Domestic violence and contact with children – the court’s approach

Historically, the family courts have always presumed that contact is in the best interests of the child. Following years of domestic violence perpetrated on women and children by absent parents who were granted contact orders, a report published in 2006 recommended a change to judicial practice in moving away from the presumption of contact to contact that is safe and positive for the child. There followed the issuing by the President of the Family Division in 2008 of Practice Direction 12J – Child Arrangements and Contact Order: Domestic Violence and Harm. In 2010, this was substantially revised to contain a...

Rights of cohabitants – or no rights?

Cohabitation is widespread and is becoming ever more common.  National figures show that cohabitation is the fastest growing family type in the UK having doubled in the last 10 years including couples of same sex.  So who is a cohabitant?  The legal definition is  ‘two persons who are neither married to each other nor civil partners of each other but are living together as husband and wife or as if they were civil partners’  (s.62 (1)(a) Family Law Act 1986). This would include those couples living together who are ‘married’ in the UK under their own religious laws & customs...

How do I start a divorce proceeding?

There might come a point in your life where you feel that divorce is the only option you have. In such an unfortunate time, you will need to be clear on how you can start the divorce proceedings. In this post, we’ll explain the process of starting divorce proceedings in simple terms. In order to get a divorce, you need to have been married for one year. We explain this in more detail in our post here. To start the divorce you will need to the following: 1)    File a document, called a Petition, to the Court to initiate the...

Nikah (Islamic Marriage) and Matrimonial Rights in the UK

A recent court case, Akhtar vs Khan, received sensational attention in the British press. The reason? It dealt with the status of a Nikah, – a marriage entered into under Sharia Law. The parties were Mrs Akhtar and Mr Khan who had “married” through a Nikah in 1998. Despite Mrs Akhtar seeking to register the ‘marriage’ under civil laws, Mr Khan was not so agreeable and eventually refused to go through with a civil ceremony. Mrs Khan petitioned for a divorce in 2016. Mr Khan defended the divorce on the basis that the parties had not entered into a valid...

What is a ‘Stateless Person’?

It might seem unfathomable, but some people belong to no country. Imagine having no national identity, no passport or no place to really call home. Statelessness happens in a variety of ways; sometimes people are born into statelessness, sometimes they become stateless later in their lives. Many people who are stateless have never even crossed an international border or left the country they grew up in. Citizenship and the state Citizenship of a nation doesn’t just provide a sense of belonging. It is a bond between person and state. It gives you the right to have rights. Citizenship allows you...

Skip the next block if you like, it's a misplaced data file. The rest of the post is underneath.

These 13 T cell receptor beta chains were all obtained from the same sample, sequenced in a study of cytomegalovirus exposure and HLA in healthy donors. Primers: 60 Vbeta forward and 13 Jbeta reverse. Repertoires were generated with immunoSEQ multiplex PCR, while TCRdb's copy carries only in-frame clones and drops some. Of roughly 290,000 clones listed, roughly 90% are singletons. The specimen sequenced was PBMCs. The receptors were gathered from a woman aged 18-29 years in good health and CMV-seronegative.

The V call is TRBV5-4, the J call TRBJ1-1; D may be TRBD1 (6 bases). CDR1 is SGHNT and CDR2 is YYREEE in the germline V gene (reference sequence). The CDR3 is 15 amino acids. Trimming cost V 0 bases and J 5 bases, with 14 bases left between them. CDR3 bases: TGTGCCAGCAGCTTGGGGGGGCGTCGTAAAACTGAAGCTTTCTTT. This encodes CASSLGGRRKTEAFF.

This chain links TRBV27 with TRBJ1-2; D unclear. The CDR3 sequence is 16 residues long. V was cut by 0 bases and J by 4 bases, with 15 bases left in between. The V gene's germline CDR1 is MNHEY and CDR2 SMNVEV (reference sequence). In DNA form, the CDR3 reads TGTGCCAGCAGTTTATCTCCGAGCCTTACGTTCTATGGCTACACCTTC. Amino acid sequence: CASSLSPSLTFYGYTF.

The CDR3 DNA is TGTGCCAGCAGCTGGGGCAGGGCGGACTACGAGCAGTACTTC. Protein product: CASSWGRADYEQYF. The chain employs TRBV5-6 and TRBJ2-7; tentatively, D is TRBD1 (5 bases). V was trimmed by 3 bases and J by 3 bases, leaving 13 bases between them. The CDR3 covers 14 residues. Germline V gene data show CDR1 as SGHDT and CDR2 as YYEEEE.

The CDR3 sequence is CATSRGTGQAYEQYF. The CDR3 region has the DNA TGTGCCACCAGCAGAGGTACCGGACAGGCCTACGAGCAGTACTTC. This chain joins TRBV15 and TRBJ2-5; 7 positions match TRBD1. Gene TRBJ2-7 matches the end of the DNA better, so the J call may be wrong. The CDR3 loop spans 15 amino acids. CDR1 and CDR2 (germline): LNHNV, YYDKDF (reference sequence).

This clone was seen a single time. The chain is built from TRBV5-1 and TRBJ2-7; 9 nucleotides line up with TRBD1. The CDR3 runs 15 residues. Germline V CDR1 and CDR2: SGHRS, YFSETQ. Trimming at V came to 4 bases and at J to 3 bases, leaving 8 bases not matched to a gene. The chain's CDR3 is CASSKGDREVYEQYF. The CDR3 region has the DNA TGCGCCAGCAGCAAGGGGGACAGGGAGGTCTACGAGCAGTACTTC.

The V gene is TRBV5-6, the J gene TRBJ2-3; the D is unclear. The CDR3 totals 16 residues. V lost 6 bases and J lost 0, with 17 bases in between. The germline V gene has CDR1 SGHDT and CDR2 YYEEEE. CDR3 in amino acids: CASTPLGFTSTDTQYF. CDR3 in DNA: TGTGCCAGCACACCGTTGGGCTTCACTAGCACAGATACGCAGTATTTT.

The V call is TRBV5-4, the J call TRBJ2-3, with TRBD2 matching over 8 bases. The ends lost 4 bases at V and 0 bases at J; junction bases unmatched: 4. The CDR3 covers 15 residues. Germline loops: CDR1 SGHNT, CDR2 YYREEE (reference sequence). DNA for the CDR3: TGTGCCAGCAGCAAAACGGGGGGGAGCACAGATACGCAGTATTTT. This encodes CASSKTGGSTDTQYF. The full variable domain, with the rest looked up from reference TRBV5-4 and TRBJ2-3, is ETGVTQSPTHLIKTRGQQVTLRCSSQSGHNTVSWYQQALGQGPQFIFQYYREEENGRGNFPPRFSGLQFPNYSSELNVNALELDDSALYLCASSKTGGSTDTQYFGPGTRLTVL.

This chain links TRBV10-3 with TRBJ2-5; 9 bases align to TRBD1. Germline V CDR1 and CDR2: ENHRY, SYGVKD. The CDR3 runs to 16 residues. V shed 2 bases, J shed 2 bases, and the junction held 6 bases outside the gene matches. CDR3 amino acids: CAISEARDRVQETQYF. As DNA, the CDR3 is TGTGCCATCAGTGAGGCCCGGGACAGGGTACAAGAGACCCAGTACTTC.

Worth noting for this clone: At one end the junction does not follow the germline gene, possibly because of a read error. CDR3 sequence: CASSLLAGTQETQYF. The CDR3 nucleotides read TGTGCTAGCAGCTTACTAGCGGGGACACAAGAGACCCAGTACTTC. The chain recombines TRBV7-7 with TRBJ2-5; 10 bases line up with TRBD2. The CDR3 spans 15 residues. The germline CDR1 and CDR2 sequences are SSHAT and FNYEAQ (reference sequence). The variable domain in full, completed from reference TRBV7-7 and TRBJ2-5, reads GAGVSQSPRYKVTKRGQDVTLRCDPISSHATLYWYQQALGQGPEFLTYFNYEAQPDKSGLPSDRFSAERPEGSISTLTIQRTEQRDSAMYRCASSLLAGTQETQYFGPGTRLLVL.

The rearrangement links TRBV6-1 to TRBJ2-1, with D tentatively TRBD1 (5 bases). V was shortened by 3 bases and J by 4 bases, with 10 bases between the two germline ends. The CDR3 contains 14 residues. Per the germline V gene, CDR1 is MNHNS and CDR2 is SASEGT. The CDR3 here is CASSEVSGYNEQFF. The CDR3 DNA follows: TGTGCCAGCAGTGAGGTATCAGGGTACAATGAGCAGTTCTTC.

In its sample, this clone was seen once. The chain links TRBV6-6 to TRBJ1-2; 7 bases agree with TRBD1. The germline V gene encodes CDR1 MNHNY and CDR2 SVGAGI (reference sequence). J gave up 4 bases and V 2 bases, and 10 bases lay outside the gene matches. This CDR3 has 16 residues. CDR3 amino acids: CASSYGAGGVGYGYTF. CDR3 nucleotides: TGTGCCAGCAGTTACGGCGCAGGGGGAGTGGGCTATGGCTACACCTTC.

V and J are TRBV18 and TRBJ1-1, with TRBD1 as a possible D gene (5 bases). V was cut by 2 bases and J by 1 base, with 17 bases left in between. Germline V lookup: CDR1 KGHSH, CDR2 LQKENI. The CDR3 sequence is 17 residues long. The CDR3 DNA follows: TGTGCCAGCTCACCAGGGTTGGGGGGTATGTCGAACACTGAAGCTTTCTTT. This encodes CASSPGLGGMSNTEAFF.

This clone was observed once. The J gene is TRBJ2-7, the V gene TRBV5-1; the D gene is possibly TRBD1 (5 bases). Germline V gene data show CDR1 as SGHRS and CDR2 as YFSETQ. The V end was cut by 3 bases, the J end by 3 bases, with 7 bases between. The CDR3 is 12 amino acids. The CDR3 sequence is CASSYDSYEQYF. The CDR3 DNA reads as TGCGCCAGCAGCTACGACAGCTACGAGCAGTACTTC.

Are Pre-Nups legally binding in the UK?

Pre-Nups and Post-nups are not legally binding in the UK. However, more weight is given to them in court now, provided the agreement is a “qualifying agreement”. What makes a Pre-Nup a “qualifying agreement”? For a Pre-Nup to meet the criteria of a “qualifying agreement”: There must be full financial disclosure of both parties’ assets before the agreement is made; no assets should be hidden by either party Both parties must receive independent legal advice about the agreement from different Solicitors The agreement has to have been signed no later than 28 days before the wedding The agreement must not...

Brexit: The impact on Wills and Probate

A large proportion of Wills are made with tax planning questions in mind, particularly Inheritance tax which has always been a hot topic amongst voters.  Many people feel that after working and paying tax all their lives, then having an additional tax charged upon their death, is undeniably nefarious. Now there is a new challenge facing us ahead – Brexit.  There has never been more uncertainty in Britain since the outcome of the referendum to leave the European Union. Many UK and non-UK nationals who have property across the EU member states are concerned about inheritance tax and succession planning as...

Benefits of providing gifts to charities

Whilst public spending cuts have increased this year, the Government has given a major tax incentive to those who wish to leave money to charity upon death. Currently inheritance tax is charged at 40%, but by leaving a part or all of your estate to one or more charities, this will reduce or eradicate your estate’s inheritance tax liability altogether.  By leaving a legacy or a percentage of your estate to charity, this will not be included for inheritance tax as charities are deemed to be ‘exempt beneficiaries’ or non-tax payers.    Therefore, should you decide to leave everything to charity,...